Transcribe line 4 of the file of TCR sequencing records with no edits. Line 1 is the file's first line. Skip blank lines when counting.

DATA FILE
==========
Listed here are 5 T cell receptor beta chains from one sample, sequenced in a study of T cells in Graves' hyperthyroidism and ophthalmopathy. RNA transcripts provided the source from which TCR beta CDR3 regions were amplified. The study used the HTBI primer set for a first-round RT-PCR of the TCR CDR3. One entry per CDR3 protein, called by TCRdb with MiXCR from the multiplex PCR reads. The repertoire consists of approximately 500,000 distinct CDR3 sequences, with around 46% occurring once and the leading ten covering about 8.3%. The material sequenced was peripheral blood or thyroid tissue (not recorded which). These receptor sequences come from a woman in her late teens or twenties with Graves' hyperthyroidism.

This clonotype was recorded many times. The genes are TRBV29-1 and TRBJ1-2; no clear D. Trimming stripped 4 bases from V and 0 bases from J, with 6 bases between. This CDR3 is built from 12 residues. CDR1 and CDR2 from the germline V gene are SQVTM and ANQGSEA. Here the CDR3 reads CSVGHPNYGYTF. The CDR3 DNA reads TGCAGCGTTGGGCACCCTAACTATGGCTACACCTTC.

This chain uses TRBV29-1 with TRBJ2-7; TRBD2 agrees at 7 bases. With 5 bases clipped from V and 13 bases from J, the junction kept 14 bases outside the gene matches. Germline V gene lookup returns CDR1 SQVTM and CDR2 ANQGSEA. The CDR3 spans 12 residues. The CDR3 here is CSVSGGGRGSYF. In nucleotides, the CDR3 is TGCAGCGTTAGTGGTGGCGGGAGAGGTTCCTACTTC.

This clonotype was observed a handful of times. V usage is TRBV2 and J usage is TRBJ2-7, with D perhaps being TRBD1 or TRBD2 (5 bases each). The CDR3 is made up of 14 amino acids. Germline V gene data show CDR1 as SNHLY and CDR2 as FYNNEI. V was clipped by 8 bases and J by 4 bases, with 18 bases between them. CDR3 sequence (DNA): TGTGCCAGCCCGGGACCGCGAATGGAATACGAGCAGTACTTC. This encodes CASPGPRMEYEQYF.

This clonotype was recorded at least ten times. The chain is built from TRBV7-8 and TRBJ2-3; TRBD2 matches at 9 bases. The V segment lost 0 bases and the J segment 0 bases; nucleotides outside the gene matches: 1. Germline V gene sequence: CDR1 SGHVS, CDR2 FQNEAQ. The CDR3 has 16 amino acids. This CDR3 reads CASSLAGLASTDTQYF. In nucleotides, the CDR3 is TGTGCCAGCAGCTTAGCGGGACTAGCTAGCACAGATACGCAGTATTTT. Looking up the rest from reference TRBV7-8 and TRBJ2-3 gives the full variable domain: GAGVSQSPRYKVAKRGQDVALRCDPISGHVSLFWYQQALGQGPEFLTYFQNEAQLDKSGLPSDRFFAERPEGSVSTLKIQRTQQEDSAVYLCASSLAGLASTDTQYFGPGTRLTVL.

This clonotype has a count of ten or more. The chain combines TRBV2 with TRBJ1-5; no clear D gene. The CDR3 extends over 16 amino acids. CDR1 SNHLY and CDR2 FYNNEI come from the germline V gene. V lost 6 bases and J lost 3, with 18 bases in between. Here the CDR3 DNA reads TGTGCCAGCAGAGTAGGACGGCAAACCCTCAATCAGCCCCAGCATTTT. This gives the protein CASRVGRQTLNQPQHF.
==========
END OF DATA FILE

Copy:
This clonotype was observed a handful of times. V usage is TRBV2 and J usage is TRBJ2-7, with D perhaps being TRBD1 or TRBD2 (5 bases each). The CDR3 is made up of 14 amino acids. Germline V gene data show CDR1 as SNHLY and CDR2 as FYNNEI. V was clipped by 8 bases and J by 4 bases, with 18 bases between them. CDR3 sequence (DNA): TGTGCCAGCCCGGGACCGCGAATGGAATACGAGCAGTACTTC. This encodes CASPGPRMEYEQYF.